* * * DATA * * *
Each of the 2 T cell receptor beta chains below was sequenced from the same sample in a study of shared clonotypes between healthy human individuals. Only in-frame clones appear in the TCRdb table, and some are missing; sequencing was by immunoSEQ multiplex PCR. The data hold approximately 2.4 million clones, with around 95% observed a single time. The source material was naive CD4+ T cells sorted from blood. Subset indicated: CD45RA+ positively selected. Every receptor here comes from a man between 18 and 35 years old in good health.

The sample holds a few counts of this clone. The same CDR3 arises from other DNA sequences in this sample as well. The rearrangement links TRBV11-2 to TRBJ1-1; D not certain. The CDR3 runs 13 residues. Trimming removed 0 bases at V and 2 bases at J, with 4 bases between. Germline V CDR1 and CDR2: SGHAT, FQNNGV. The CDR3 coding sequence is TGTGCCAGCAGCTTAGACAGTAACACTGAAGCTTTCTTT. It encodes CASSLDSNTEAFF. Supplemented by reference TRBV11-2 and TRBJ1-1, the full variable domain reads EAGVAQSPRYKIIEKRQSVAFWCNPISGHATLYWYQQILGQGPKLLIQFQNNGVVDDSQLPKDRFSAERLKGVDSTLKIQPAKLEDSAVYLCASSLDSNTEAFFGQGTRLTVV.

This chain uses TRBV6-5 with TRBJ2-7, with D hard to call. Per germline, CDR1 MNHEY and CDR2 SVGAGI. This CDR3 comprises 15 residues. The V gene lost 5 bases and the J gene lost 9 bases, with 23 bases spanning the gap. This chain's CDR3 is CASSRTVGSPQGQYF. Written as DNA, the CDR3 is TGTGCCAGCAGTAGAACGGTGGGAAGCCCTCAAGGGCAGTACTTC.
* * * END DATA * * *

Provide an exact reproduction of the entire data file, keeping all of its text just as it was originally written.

Each of the 2 T cell receptor beta chains below was sequenced from the same sample in a study of shared clonotypes between healthy human individuals. Only in-frame clones appear in the TCRdb table, and some are missing; sequencing was by immunoSEQ multiplex PCR. The data hold approximately 2.4 million clones, with around 95% observed a single time. The source material was naive CD4+ T cells sorted from blood. Subset indicated: CD45RA+ positively selected. Every receptor here comes from a man between 18 and 35 years old in good health.

The sample holds a few counts of this clone. The same CDR3 arises from other DNA sequences in this sample as well. The rearrangement links TRBV11-2 to TRBJ1-1; D not certain. The CDR3 runs 13 residues. Trimming removed 0 bases at V and 2 bases at J, with 4 bases between. Germline V CDR1 and CDR2: SGHAT, FQNNGV. The CDR3 coding sequence is TGTGCCAGCAGCTTAGACAGTAACACTGAAGCTTTCTTT. It encodes CASSLDSNTEAFF. Supplemented by reference TRBV11-2 and TRBJ1-1, the full variable domain reads EAGVAQSPRYKIIEKRQSVAFWCNPISGHATLYWYQQILGQGPKLLIQFQNNGVVDDSQLPKDRFSAERLKGVDSTLKIQPAKLEDSAVYLCASSLDSNTEAFFGQGTRLTVV.

This chain uses TRBV6-5 with TRBJ2-7, with D hard to call. Per germline, CDR1 MNHEY and CDR2 SVGAGI. This CDR3 comprises 15 residues. The V gene lost 5 bases and the J gene lost 9 bases, with 23 bases spanning the gap. This chain's CDR3 is CASSRTVGSPQGQYF. Written as DNA, the CDR3 is TGTGCCAGCAGTAGAACGGTGGGAAGCCCTCAAGGGCAGTACTTC.